— Spinifex and Sand - Five Years' Pioneering and Exploration in Western Australia • David W Carnegie

... student who employs scientific method is inevitably brought to consider problems belonging to these diverse fields of thought. A study of nervous mechanism and organic structure leads to the philosophical problem of the freedom of the will; questions as to the evolution of mind and the way mind and matter are related force the investigator to consider the problem of immortality. But these and similar subjects in the field of extra-science are beyond its sphere for the very ...
— The Doctrine of Evolution - Its Basis and Its Scope • Henry Edward Crampton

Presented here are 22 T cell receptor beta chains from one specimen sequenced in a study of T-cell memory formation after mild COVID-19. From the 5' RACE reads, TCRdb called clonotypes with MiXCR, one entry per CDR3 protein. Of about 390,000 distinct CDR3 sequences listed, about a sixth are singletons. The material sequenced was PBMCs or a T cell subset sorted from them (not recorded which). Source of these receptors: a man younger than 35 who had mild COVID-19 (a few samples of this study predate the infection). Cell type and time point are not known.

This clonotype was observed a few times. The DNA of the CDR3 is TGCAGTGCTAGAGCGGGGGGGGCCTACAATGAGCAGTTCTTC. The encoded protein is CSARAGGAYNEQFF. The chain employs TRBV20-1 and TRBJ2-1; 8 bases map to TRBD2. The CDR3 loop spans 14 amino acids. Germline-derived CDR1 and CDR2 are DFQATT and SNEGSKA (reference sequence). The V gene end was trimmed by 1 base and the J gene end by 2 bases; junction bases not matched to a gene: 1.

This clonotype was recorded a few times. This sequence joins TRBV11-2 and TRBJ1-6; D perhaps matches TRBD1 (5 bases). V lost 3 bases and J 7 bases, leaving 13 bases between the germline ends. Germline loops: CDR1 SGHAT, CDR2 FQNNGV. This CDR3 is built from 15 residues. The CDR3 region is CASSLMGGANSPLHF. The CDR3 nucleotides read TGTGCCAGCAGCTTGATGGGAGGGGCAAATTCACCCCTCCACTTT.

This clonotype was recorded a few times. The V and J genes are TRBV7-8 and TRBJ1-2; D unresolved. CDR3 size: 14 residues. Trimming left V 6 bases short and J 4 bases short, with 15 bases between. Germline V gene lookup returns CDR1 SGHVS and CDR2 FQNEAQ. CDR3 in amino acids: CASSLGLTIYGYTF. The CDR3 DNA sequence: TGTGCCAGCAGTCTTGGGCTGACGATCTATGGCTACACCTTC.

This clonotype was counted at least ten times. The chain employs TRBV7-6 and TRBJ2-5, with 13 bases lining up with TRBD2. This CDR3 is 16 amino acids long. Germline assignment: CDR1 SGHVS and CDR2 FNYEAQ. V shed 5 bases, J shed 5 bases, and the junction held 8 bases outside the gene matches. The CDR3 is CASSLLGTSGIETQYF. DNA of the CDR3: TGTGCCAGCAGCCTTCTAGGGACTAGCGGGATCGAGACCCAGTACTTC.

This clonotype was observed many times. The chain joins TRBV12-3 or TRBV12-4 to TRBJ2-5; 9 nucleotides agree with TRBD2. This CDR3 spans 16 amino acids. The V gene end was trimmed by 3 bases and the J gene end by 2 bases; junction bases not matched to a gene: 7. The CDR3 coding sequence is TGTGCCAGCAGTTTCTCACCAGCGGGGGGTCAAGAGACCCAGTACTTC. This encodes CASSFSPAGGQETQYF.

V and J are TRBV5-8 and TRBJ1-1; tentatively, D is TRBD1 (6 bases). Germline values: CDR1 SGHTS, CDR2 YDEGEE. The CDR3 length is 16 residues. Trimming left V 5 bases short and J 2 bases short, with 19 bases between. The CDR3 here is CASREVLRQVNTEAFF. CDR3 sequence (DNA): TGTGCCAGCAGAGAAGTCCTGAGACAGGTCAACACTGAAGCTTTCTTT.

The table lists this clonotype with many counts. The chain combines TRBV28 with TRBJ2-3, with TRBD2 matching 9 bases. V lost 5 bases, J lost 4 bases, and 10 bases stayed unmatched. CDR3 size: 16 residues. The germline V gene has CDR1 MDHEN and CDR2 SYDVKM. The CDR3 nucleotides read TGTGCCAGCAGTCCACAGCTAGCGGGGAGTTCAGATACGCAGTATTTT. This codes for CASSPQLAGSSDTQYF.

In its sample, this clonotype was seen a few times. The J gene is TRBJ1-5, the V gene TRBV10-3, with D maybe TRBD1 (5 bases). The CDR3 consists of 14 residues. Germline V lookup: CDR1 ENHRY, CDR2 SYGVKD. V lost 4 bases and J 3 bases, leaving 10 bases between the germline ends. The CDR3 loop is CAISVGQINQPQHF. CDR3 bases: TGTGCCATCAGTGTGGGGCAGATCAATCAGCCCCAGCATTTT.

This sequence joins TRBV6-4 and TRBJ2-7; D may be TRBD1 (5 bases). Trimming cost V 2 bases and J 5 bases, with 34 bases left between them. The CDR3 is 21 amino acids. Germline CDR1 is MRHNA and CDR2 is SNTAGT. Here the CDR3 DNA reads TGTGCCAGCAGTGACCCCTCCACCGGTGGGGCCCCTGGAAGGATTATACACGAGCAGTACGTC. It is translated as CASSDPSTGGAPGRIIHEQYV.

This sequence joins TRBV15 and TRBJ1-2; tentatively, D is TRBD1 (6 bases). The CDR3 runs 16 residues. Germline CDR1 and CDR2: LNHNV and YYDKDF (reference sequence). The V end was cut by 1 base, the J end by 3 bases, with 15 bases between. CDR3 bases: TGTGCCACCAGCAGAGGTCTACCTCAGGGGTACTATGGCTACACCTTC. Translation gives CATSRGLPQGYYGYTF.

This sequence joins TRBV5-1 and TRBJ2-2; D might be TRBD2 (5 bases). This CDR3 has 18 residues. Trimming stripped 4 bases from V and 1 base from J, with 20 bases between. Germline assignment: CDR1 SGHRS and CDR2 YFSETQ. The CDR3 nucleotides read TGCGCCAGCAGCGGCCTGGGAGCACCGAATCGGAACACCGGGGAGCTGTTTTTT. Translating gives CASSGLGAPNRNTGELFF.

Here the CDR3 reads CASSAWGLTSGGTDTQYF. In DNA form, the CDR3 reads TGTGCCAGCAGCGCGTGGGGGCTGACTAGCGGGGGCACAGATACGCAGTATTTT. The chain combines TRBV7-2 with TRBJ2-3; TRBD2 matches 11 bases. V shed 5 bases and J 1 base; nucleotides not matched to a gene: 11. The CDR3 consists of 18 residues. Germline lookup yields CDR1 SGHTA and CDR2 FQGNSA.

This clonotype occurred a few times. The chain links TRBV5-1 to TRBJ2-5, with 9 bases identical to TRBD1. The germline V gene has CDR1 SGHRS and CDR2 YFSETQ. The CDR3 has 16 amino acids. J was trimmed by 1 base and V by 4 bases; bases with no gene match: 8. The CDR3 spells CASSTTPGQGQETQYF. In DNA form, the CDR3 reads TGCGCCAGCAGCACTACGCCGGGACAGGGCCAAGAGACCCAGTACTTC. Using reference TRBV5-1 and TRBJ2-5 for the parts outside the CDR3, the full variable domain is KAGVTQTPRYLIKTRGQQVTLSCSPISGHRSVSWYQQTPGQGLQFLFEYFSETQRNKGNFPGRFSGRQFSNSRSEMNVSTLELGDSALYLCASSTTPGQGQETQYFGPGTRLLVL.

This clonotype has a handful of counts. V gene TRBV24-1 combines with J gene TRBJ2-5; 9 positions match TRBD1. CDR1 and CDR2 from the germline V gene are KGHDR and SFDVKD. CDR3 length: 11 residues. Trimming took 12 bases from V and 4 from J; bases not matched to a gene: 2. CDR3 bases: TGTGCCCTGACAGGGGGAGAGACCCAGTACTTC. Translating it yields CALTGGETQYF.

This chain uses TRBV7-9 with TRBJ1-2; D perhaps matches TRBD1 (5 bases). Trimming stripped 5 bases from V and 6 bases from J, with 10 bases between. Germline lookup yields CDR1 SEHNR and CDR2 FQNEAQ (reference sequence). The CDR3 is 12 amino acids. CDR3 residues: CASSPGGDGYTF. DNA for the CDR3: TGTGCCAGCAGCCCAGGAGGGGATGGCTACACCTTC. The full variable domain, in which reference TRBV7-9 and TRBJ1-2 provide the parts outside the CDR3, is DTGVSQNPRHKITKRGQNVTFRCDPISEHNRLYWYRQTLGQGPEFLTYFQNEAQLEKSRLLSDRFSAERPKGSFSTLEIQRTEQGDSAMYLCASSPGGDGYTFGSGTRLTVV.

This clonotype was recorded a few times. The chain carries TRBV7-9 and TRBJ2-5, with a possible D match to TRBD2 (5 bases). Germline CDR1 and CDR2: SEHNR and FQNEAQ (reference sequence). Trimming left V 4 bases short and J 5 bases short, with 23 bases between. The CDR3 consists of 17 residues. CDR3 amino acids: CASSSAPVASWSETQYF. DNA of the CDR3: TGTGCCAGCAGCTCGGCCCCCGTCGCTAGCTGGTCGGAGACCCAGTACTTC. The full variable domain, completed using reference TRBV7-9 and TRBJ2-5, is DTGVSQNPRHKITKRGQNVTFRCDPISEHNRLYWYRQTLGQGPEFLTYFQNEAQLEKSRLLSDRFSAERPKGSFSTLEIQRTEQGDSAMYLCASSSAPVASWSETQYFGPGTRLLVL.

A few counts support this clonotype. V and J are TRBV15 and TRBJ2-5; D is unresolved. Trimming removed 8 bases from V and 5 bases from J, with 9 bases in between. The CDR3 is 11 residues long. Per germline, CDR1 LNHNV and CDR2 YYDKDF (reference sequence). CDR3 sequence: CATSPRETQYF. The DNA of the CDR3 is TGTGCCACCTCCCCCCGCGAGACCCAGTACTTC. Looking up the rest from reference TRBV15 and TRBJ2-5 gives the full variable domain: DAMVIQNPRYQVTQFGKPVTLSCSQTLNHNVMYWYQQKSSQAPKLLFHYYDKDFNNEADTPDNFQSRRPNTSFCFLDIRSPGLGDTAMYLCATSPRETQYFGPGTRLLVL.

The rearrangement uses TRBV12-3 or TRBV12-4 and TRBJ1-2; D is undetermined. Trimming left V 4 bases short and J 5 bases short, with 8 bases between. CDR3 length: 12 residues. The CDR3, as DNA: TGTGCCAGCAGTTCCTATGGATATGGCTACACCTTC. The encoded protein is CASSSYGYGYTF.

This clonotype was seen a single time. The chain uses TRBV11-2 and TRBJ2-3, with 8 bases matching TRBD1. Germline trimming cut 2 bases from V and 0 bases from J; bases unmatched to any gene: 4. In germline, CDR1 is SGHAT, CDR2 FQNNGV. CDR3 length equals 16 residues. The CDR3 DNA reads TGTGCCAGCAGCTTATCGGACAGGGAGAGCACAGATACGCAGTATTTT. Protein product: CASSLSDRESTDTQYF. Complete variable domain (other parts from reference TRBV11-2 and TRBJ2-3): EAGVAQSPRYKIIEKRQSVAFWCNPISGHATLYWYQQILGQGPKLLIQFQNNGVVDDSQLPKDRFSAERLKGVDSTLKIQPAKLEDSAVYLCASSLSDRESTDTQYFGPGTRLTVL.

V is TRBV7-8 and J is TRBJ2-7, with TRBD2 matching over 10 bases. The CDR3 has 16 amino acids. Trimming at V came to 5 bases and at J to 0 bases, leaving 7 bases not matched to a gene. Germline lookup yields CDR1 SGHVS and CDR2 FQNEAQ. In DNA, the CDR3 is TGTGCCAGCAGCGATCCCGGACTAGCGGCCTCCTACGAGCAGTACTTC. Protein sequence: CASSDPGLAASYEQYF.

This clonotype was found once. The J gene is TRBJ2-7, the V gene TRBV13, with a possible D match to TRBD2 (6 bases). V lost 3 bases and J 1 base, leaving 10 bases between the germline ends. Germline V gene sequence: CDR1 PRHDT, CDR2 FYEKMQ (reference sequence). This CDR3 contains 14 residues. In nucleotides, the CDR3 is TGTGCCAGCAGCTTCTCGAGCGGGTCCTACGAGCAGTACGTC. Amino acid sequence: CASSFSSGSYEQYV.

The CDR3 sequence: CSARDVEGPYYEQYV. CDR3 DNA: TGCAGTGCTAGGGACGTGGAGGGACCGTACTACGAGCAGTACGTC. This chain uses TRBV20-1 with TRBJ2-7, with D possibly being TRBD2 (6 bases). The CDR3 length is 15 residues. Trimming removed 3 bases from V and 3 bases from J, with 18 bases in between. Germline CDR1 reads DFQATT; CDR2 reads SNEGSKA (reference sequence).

... late now, Duke; and, to tell the truth of myself, not even you can make me other than I am. My uncle's life to me was always a problem which I could not understand. Were I to attempt to walk in his ways I should fail utterly, and become absurd. I do not feel the disgrace ...
— Phineas Redux • Anthony Trollope

... by the tide-flow of the ocean of Infinity, know about the workings of the Will in obedience to which, as some of us believe, that tide ebbs and flows through the uncounted ages of Eternity, and over the measureless expanse of Infinity? Faced with such a colossal problem as this, must we not all confess ourselves to be but as children and fools, since we do not and cannot see even half of the work, but only an immeasurably tiny fragment of it? For this reason I feel ...
— The Missionary • George Griffith